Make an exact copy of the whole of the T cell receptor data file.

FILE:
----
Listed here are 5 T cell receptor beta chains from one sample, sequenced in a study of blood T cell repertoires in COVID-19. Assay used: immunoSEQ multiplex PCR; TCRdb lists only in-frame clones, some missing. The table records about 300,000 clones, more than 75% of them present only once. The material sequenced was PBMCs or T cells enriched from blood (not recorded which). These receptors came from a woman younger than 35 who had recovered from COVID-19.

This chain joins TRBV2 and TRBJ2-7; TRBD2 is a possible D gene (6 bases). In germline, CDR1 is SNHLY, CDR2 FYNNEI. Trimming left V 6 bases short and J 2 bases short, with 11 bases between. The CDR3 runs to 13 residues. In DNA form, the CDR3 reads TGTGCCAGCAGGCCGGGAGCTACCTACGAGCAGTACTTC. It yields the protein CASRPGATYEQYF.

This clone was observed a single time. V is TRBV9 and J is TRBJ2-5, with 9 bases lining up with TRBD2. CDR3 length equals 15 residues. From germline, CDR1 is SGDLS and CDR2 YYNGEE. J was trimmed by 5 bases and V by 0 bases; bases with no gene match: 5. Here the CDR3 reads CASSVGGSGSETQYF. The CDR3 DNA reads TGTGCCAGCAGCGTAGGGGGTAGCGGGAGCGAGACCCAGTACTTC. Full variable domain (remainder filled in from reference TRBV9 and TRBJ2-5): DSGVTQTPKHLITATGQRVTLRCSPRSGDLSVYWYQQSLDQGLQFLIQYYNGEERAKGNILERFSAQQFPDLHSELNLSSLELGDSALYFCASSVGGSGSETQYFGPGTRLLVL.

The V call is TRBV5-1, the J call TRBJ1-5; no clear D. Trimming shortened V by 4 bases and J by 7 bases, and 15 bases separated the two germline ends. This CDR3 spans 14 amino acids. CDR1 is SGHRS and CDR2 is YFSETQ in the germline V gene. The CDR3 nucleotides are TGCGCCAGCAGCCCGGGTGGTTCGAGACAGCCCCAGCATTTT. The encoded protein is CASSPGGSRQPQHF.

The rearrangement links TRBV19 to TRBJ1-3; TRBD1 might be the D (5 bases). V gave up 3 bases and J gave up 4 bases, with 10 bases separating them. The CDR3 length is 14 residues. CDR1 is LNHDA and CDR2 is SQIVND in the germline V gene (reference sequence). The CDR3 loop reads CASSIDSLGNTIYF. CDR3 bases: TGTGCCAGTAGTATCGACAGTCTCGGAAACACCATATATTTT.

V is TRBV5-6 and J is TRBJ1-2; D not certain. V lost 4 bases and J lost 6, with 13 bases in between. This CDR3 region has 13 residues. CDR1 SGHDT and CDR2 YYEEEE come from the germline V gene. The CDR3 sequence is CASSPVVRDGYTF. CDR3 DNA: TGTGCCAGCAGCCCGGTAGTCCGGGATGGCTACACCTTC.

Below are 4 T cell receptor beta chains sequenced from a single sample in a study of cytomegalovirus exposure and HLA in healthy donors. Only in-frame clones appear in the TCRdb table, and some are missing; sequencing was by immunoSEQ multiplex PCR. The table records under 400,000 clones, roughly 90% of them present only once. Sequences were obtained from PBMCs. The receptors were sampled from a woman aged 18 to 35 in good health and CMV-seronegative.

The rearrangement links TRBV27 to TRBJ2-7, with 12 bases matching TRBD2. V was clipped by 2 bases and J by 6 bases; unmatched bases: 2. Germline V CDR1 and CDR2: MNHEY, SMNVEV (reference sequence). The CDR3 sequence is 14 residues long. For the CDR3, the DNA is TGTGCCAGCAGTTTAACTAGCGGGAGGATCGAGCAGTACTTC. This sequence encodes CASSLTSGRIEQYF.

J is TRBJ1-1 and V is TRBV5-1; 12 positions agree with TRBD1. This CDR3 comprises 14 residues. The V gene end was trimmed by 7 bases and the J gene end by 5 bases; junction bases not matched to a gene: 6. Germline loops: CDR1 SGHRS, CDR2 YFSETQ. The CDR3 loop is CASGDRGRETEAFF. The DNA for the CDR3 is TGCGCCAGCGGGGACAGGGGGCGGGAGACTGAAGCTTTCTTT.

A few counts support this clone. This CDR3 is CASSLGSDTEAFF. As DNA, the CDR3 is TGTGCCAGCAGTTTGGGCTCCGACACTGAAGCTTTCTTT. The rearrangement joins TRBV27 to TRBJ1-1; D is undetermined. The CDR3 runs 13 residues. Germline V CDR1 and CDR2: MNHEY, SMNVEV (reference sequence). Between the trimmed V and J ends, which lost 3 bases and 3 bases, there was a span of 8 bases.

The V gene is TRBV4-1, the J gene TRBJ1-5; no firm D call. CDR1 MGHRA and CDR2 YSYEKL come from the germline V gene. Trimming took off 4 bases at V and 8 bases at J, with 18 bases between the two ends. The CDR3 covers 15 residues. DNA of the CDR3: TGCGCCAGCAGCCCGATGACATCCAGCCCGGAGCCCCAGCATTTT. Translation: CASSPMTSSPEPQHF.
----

Listed here are 5 T cell receptor beta chains from one sample, sequenced in a study of blood T cell repertoires in COVID-19. Assay used: immunoSEQ multiplex PCR; TCRdb lists only in-frame clones, some missing. The table records about 300,000 clones, more than 75% of them present only once. The material sequenced was PBMCs or T cells enriched from blood (not recorded which). These receptors came from a woman younger than 35 who had recovered from COVID-19.

This chain joins TRBV2 and TRBJ2-7; TRBD2 is a possible D gene (6 bases). In germline, CDR1 is SNHLY, CDR2 FYNNEI. Trimming left V 6 bases short and J 2 bases short, with 11 bases between. The CDR3 runs to 13 residues. In DNA form, the CDR3 reads TGTGCCAGCAGGCCGGGAGCTACCTACGAGCAGTACTTC. It yields the protein CASRPGATYEQYF.

This clone was observed a single time. V is TRBV9 and J is TRBJ2-5, with 9 bases lining up with TRBD2. CDR3 length equals 15 residues. From germline, CDR1 is SGDLS and CDR2 YYNGEE. J was trimmed by 5 bases and V by 0 bases; bases with no gene match: 5. Here the CDR3 reads CASSVGGSGSETQYF. The CDR3 DNA reads TGTGCCAGCAGCGTAGGGGGTAGCGGGAGCGAGACCCAGTACTTC. Full variable domain (remainder filled in from reference TRBV9 and TRBJ2-5): DSGVTQTPKHLITATGQRVTLRCSPRSGDLSVYWYQQSLDQGLQFLIQYYNGEERAKGNILERFSAQQFPDLHSELNLSSLELGDSALYFCASSVGGSGSETQYFGPGTRLLVL.

The V call is TRBV5-1, the J call TRBJ1-5; no clear D. Trimming shortened V by 4 bases and J by 7 bases, and 15 bases separated the two germline ends. This CDR3 spans 14 amino acids. CDR1 is SGHRS and CDR2 is YFSETQ in the germline V gene. The CDR3 nucleotides are TGCGCCAGCAGCCCGGGTGGTTCGAGACAGCCCCAGCATTTT. The encoded protein is CASSPGGSRQPQHF.

The rearrangement links TRBV19 to TRBJ1-3; TRBD1 might be the D (5 bases). V gave up 3 bases and J gave up 4 bases, with 10 bases separating them. The CDR3 length is 14 residues. CDR1 is LNHDA and CDR2 is SQIVND in the germline V gene (reference sequence). The CDR3 loop reads CASSIDSLGNTIYF. CDR3 bases: TGTGCCAGTAGTATCGACAGTCTCGGAAACACCATATATTTT.

V is TRBV5-6 and J is TRBJ1-2; D not certain. V lost 4 bases and J lost 6, with 13 bases in between. This CDR3 region has 13 residues. CDR1 SGHDT and CDR2 YYEEEE come from the germline V gene. The CDR3 sequence is CASSPVVRDGYTF. CDR3 DNA: TGTGCCAGCAGCCCGGTAGTCCGGGATGGCTACACCTTC.

Below are 4 T cell receptor beta chains sequenced from a single sample in a study of cytomegalovirus exposure and HLA in healthy donors. Only in-frame clones appear in the TCRdb table, and some are missing; sequencing was by immunoSEQ multiplex PCR. The table records under 400,000 clones, roughly 90% of them present only once. Sequences were obtained from PBMCs. The receptors were sampled from a woman aged 18 to 35 in good health and CMV-seronegative.

The rearrangement links TRBV27 to TRBJ2-7, with 12 bases matching TRBD2. V was clipped by 2 bases and J by 6 bases; unmatched bases: 2. Germline V CDR1 and CDR2: MNHEY, SMNVEV (reference sequence). The CDR3 sequence is 14 residues long. For the CDR3, the DNA is TGTGCCAGCAGTTTAACTAGCGGGAGGATCGAGCAGTACTTC. This sequence encodes CASSLTSGRIEQYF.

J is TRBJ1-1 and V is TRBV5-1; 12 positions agree with TRBD1. This CDR3 comprises 14 residues. The V gene end was trimmed by 7 bases and the J gene end by 5 bases; junction bases not matched to a gene: 6. Germline loops: CDR1 SGHRS, CDR2 YFSETQ. The CDR3 loop is CASGDRGRETEAFF. The DNA for the CDR3 is TGCGCCAGCGGGGACAGGGGGCGGGAGACTGAAGCTTTCTTT.

A few counts support this clone. This CDR3 is CASSLGSDTEAFF. As DNA, the CDR3 is TGTGCCAGCAGTTTGGGCTCCGACACTGAAGCTTTCTTT. The rearrangement joins TRBV27 to TRBJ1-1; D is undetermined. The CDR3 runs 13 residues. Germline V CDR1 and CDR2: MNHEY, SMNVEV (reference sequence). Between the trimmed V and J ends, which lost 3 bases and 3 bases, there was a span of 8 bases.

The V gene is TRBV4-1, the J gene TRBJ1-5; no firm D call. CDR1 MGHRA and CDR2 YSYEKL come from the germline V gene. Trimming took off 4 bases at V and 8 bases at J, with 18 bases between the two ends. The CDR3 covers 15 residues. DNA of the CDR3: TGCGCCAGCAGCCCGATGACATCCAGCCCGGAGCCCCAGCATTTT. Translation: CASSPMTSSPEPQHF.